Campaign for a Liveable Neighbourhood in Central Harrow

Harrow is undergoing major new developments in the town centre, but the area is dominated by cars with poor walking and cycling facilities.

We are campaigning for major improvements – removal of through motor traffic from minor streets, cycle tracks along main roads with better junctions, more zebra crossings, and more cycle parking.

The improvements could be funded by TfL through the Liveable Neighbourhood scheme, if Harrow submits an application showing genuine commitment to active travel.

We have written to all councillors and sent them a booklet explaining our ideas, core concepts and examples of good practice elsewhere. We invite anyone who supports our aims to engage with their councillors and help make this happen.

The booklet can be downloaded here, and more detailed information about the proposals are here.

Kingshill Avenue – Harrow’s first low traffic neighbourhood?

Harrow council is proposing to reduce through traffic in the Kingshill Avenue area in Kenton, by making short sections of road one way (with cycling exemption) or closing them to motor vehicles (leaving access for cycling). The consultation is currently open online here (deadline 31 July): https://consult.harrow.gov.uk/consult.ti/kishill/consultationHome

We are broadly in favour of this proposal – this is one of the few schemes in Harrow which actually aims to reduce traffic rather than merely reduce speeds. It will improve the area for walking and cycling. However with some minor changes it could be even better – if the proposed closure of Kingshill Avenue is moved further south it will close off the remaining through route for motor traffic and make the area much better for residents.

Harrow council proposal to reduce traffic in the Kingshill Avenue area (consultation option 2), and Harrow Cyclists proposed modification to block the remaining through route.

Goodwill junction redesign – consultation (deadline 21 June 2019)

Please respond here, asking for segregated cycle lanes through this junction: https://consult.harrow.gov.uk/consult.ti/junctionimprovementproposals/consultationHome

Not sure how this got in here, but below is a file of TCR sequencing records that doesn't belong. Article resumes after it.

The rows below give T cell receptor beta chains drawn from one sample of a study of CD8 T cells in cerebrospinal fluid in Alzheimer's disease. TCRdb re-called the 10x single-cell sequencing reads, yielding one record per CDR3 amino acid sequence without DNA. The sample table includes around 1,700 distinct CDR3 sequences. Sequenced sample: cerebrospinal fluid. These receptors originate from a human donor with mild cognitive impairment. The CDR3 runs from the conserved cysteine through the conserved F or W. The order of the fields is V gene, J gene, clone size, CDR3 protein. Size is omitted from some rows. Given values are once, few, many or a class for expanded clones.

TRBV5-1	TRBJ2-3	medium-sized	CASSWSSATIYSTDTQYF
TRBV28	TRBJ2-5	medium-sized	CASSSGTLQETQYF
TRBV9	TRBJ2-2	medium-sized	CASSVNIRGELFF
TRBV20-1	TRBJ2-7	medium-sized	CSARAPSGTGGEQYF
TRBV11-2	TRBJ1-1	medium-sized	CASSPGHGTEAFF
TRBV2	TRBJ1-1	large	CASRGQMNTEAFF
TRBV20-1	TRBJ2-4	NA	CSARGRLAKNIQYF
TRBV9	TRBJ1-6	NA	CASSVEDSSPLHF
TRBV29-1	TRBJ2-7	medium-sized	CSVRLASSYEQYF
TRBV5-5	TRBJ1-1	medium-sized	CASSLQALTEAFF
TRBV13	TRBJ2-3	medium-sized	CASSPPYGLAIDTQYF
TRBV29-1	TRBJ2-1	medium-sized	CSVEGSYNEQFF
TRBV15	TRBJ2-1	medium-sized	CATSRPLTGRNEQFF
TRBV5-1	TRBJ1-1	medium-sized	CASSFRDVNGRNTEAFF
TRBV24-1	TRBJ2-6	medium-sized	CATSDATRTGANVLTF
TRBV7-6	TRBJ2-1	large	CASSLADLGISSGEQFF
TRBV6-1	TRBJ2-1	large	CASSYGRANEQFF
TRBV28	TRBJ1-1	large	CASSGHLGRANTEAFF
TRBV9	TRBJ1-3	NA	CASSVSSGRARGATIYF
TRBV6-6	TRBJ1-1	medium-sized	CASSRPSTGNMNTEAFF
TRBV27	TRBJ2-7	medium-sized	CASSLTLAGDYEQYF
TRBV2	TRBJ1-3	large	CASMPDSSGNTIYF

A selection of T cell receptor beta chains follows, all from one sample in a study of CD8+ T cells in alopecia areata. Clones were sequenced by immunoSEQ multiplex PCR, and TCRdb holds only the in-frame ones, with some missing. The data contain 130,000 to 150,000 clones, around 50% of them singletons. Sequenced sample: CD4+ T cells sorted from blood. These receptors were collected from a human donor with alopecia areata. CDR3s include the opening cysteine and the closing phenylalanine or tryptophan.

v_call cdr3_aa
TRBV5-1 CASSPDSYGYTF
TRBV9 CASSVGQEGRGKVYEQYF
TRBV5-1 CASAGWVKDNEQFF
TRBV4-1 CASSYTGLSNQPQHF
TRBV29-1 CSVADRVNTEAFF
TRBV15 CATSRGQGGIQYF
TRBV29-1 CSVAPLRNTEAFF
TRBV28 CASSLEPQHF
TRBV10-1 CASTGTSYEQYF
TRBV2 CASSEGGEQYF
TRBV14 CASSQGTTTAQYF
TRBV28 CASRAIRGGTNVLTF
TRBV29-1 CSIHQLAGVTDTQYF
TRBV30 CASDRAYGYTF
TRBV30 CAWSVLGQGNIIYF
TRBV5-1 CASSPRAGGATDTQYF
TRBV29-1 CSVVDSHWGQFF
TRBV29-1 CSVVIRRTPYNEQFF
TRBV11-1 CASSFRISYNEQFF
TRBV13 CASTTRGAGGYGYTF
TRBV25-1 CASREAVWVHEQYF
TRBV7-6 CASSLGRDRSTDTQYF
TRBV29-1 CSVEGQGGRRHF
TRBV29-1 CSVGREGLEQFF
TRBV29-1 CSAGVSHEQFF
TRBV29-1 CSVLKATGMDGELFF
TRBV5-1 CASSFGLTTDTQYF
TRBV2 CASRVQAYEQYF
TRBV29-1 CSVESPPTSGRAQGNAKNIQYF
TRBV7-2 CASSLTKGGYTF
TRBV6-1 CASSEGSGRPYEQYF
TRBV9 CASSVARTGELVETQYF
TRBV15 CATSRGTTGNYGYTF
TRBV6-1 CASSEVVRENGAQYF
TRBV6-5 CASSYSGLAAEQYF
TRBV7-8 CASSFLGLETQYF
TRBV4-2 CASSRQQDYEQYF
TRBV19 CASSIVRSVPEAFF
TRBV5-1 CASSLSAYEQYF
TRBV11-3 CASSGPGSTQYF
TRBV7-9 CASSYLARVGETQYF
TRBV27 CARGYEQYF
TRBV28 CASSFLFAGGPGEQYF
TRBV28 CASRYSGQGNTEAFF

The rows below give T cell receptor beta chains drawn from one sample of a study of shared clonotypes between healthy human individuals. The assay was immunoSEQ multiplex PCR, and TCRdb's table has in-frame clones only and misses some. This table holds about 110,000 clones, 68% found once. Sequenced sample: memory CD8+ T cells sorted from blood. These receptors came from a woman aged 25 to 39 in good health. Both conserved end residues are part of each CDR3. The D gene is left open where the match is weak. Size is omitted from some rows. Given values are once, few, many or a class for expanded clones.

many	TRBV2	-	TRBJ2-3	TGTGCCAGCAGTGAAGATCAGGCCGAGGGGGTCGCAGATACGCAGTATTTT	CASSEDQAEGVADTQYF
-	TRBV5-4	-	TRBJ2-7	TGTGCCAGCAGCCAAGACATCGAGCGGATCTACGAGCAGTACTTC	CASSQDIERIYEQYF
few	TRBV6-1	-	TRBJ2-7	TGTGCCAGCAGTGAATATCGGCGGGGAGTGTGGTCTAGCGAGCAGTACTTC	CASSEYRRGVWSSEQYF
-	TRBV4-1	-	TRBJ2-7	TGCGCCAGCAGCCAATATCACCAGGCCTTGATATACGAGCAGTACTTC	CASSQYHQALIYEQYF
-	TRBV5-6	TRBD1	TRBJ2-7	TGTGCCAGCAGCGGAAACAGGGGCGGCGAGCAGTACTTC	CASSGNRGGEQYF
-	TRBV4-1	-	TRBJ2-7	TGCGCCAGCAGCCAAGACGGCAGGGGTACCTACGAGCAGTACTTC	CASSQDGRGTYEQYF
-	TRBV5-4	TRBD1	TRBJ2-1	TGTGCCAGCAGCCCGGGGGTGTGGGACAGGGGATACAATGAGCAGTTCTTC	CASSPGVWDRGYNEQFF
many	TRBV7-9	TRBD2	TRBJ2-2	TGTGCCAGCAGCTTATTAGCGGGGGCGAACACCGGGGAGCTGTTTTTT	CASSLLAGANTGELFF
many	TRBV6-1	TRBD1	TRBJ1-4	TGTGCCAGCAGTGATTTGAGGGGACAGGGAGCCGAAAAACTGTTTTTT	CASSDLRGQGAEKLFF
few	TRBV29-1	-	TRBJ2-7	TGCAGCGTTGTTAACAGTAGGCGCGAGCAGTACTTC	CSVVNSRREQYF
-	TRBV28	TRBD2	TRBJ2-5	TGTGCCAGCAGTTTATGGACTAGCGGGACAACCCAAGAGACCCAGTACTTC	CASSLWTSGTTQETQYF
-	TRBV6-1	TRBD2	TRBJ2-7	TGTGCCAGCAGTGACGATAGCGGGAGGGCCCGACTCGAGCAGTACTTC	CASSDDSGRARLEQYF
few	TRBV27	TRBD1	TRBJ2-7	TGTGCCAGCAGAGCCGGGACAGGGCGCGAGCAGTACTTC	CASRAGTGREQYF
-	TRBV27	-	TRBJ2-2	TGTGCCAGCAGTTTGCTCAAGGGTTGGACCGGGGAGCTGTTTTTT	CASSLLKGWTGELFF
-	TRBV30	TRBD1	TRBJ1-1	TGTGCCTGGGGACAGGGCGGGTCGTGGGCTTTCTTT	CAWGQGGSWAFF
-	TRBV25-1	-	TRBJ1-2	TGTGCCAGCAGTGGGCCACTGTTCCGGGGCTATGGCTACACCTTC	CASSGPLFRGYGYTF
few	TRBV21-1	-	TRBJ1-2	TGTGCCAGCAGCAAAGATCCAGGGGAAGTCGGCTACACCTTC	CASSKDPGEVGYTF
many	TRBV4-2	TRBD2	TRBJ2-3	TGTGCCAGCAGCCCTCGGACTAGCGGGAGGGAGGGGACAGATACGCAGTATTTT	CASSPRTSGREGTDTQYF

Harrow council is proposing to redevelop the Headstone Gardens / Harrow View / Headstone Drive traffic light junction to provide a pedestrian phase. Three out of four right turns will be banned at the junction to enable this to happen, and all pedestrians will cross at the same time (single-stage crossings). However, this route is a desire line for cycling (especially east-west) but cycling is not accommodated in this design – there are no segregated cycling facilities.

We think it is ESSENTIAL that segregated cycling facilities are built through this junction in the east-west direction. This needs to be planned as part of a scheme to enable cycling along Headstone Gardens / Headstone Drive, part of a link between North Harrow and Harrow and Wealdstone station. It is probably most feasible to build this scheme as a two-way segregated cycle track on the south side of the road. Our suggestions are given below in red.

In addition, cyclists should be able to turn right from any junction arm. Surrounding minor residential roads (Headstone South / Marlborough) should become low-traffic neighbourhoods, with measures to prevent rat-running by motorists trying to avoid the junction.

The speed limit on all roads in the area should be 20mph.

We have a discussion page on Cyclescape: https://www.cyclescape.org/threads/4762

Please respond online here by 21 June: https://consult.harrow.gov.uk/consult.ti/junctionimprovementproposals/consultationHome

Harrow Cyclists Annual General Meeting 14 May 2019

Our annual meeting where we will elect the committee to take us forward – please come along if you would like to help with our campaign. Positions available include co-ordinator, secretary, treasurer, rides co-ordinator, webmaster, and council liaison.

We have a couple of major campaigns in which we are liaising with the council – planning low-traffic neighbourhoods in Headstone South and surrounding areas, and developing a Liveable Neighbourhood proposal for central Harrow. Join us and help to make a difference!

The meeting is on Tuesday, 14 May 2019 from 19:30-21:00 at 60 Longley Road, Harrow, HA1 4TH.

Walking and cycling proposals at Harrow Council’s TARSAP meeting, Feb 2019